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June 16, 2014

Secure Agile Q&A: Scale, Continuous Integration and Policies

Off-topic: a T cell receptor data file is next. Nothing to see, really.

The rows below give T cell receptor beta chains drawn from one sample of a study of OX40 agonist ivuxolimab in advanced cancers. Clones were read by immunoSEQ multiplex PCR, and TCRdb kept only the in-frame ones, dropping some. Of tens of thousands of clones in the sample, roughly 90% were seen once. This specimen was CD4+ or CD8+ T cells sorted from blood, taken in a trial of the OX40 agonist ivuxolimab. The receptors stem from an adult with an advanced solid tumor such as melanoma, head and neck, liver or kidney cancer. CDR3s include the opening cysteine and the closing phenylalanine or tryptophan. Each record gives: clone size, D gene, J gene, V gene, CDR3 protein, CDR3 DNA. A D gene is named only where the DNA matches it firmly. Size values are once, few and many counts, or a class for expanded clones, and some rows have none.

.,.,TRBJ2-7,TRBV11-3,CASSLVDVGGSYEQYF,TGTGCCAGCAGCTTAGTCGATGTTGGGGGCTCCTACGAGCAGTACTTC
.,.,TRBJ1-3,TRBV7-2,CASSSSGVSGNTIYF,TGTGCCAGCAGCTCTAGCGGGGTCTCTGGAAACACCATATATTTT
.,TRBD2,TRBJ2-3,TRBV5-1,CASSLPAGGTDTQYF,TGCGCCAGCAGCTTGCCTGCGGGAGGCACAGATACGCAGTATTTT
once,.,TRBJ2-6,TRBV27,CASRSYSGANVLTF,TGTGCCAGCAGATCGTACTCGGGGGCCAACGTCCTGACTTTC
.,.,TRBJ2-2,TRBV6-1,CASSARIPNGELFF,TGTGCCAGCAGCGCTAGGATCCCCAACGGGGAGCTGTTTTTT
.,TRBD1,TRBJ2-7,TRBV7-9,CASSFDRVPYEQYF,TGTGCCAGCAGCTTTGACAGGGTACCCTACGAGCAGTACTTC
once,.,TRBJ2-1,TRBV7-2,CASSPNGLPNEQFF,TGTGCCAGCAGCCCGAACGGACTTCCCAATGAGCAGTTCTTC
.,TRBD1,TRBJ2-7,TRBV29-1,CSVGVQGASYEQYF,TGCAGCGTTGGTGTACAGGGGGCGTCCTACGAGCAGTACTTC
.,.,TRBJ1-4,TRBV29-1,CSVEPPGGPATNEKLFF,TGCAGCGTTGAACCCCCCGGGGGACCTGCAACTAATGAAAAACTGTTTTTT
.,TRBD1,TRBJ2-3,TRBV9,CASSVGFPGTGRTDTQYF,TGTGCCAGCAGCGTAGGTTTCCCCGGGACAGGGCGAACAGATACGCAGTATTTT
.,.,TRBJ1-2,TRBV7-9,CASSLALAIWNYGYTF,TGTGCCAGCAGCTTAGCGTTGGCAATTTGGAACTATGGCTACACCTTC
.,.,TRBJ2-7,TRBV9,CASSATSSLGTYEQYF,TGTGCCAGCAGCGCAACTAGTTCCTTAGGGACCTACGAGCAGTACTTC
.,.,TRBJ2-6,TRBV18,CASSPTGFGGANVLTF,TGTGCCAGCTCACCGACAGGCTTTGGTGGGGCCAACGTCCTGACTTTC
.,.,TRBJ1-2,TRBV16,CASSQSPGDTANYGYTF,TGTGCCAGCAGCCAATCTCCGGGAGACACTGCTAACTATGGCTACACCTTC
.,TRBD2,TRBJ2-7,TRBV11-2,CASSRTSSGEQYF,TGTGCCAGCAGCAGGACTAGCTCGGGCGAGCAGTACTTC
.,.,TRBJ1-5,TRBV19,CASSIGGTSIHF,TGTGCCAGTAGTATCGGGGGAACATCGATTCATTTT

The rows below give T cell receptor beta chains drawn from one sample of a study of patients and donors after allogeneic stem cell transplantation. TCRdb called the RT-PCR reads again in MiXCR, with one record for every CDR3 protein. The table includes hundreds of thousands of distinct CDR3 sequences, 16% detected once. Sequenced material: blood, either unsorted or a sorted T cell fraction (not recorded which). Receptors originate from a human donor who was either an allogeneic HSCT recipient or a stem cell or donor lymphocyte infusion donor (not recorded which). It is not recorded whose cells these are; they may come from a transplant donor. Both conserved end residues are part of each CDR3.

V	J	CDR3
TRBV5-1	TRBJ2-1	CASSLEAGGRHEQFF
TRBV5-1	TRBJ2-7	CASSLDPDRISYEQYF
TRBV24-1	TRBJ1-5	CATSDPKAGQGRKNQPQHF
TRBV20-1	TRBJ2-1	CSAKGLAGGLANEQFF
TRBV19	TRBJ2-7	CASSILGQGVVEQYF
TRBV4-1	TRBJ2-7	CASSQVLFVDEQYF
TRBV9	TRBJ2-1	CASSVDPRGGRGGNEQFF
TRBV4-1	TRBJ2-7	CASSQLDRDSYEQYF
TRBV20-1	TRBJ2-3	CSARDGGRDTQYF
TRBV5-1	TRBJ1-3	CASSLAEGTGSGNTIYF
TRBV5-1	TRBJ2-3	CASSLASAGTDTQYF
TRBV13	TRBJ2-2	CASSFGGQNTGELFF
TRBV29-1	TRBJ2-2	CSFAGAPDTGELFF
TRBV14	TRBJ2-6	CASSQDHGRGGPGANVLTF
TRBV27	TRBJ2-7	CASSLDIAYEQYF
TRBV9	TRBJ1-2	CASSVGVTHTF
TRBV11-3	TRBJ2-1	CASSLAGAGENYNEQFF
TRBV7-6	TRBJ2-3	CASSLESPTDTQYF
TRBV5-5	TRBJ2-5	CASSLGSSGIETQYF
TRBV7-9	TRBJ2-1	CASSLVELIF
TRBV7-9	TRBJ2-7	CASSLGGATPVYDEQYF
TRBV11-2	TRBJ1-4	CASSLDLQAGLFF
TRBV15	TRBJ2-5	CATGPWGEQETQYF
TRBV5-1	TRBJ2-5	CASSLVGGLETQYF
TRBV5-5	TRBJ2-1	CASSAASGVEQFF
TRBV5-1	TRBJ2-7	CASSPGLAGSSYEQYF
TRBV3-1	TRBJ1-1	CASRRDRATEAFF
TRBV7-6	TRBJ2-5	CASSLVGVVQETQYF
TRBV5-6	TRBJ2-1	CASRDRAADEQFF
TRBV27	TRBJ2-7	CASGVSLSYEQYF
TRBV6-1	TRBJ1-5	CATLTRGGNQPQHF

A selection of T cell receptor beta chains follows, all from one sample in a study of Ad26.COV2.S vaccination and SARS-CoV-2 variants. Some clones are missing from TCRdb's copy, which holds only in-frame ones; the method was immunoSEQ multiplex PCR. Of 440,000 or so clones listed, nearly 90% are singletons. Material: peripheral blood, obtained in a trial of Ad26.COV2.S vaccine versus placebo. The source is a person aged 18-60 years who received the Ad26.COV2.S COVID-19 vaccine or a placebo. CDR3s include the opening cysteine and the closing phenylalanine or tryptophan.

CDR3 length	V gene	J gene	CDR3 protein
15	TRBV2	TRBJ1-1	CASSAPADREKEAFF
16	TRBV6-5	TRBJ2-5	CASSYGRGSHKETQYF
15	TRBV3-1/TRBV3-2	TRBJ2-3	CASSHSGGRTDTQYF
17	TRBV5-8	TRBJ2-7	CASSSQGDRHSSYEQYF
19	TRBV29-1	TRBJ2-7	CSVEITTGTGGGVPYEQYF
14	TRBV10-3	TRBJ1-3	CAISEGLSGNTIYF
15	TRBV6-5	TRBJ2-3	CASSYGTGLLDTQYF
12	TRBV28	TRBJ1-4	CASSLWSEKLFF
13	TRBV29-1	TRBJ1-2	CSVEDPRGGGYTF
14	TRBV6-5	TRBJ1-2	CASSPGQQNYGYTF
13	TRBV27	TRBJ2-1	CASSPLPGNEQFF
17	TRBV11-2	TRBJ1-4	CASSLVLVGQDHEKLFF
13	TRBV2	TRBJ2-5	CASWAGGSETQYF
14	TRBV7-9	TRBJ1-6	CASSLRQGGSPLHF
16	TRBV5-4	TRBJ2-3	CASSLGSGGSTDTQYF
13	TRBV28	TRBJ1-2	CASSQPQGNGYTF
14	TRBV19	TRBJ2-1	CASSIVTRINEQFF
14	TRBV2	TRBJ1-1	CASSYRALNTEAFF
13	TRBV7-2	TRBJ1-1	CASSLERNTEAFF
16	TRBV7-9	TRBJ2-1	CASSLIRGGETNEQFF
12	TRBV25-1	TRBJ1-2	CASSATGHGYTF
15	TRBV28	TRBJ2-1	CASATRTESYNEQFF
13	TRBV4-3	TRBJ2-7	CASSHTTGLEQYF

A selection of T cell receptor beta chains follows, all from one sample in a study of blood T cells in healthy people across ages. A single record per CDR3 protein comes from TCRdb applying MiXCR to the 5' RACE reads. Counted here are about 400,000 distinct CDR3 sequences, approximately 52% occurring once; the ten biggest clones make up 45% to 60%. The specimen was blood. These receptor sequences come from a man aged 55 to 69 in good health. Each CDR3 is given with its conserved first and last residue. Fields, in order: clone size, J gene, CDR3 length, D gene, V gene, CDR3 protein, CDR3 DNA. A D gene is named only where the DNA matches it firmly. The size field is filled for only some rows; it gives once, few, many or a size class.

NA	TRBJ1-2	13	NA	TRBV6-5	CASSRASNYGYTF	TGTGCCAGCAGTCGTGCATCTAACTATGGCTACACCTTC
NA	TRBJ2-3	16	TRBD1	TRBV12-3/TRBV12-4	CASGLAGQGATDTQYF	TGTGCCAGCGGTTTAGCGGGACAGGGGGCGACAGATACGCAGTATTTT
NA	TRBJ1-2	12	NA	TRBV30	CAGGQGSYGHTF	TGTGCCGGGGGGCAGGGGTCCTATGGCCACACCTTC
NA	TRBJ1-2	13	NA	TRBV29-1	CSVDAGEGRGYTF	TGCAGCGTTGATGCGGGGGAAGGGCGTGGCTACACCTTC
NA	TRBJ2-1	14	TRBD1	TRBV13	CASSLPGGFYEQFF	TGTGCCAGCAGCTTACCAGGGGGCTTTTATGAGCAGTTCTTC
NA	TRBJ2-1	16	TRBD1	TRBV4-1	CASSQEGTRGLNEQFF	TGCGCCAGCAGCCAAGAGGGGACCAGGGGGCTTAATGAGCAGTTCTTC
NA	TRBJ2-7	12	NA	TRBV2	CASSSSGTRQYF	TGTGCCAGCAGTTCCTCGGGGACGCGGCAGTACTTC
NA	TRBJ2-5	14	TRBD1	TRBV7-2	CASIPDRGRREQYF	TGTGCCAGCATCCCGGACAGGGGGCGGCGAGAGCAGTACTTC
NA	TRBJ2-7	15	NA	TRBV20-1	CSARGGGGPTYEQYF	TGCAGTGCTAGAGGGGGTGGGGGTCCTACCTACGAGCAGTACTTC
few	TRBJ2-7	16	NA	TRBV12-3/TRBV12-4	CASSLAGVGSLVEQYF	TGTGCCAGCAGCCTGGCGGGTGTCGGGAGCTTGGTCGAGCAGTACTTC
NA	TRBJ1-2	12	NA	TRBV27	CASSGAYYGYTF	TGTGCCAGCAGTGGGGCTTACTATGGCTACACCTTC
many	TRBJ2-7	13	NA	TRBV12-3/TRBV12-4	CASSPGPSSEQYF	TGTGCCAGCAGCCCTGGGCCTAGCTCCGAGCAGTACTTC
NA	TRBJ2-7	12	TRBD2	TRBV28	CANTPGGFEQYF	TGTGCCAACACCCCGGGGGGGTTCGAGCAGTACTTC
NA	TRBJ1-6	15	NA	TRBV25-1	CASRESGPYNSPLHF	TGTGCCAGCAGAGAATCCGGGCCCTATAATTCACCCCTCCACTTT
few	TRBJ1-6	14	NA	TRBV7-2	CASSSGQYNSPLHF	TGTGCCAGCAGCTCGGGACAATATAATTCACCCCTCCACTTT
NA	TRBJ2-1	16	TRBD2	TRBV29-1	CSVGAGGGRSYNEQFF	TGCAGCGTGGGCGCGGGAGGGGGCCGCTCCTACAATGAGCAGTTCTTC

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Last week I took some time to answer viewer questions from my webinar, “Secure Agile Through Automated Toolchains: How Veracode R&D Does It”. This is my second post to respond to questions from the webinar so if you haven’t yet read the the first one check it out here. My first post focused on questions regarding integration with environments such as Microsoft Team Foundation Server, Maven and Bamboo CI. This post will focus on other broader security and platform questions that came up during the webinar. Without further adieu, let me get to your questions. Q: What is your recommendation for the ratio of application security specialists to developers? Do you have any other recommendations to scale code scanning across a large organization with a limited number of security experts? A: That is a great question and one that many of our customers face. The ratio that we would recommend depends directly on the level of security knowledge within your development teams, their size, the length of your sprints and the frequency of your releases. I would recommend starting with one to cover every handful of teams and grow the program as needed. I also recommend leveraging Veracode’s expertise and services. Our services allow enterprises to scale application security across a diverse portfolio and development teams that range in security expertise. With this model large customers have been able to statically analyze and remediate over 1,000 applications within one year of working with us. My biggest recommendation for scaling your program successfully is to integrate static and dynamic scanning into your SDLC. If you help developers perform their scanning inside of their current development tools, they will use it automatically. This frequent interaction with security results will help them become more aware of correct secure coding practices. Q: For sandbox a developer is always making changes many times … how do you determine best way to upload and scan so that they get back results in timely manner? If we do 3 builds in 30 mins (CI) how do you design Jenkins/Veracode to get results for multiple builds? A: We encourage developers to scan their code prior to checkin. If they do then your Jenkins release candidate scans will just verify that no flaws were accidentally introduced in the merge. The majority of scans done on the platform finish within 4 hours. If you have a development process that is faster than that you may want to develop additional criteria for scanning with Veracode. One thing to keep in mind is that we perform a deep data and control flow analysis across the boundaries of individual files and components. Fixing some of the critical issues, review and coordination with other developer may take longer than 30 minutes. For these reasons we have had customers who run the Veracode integration process on a daily and/or weekly basis. Q: How does Veracode compare to solutions like Coverity and Klocwork? A: Coverity and Klocwork started as solutions focused on software quality. Veracode technology is designed specifically to address application security. Note that Veracode offers a complete package as a part of our solutions – a package that includes not only technology, but also security expertise and services many of which are included with each application that you upload. We understand that application security is a significant challenge and we believe that you can be successful and scale only with a combination of technology, expertise and services (SaaS). Q: What version of C# do you cover? A: Veracode is always looking to improve our support. Currently Veracode Static Analysis supports .net Framework 2.5 and newer.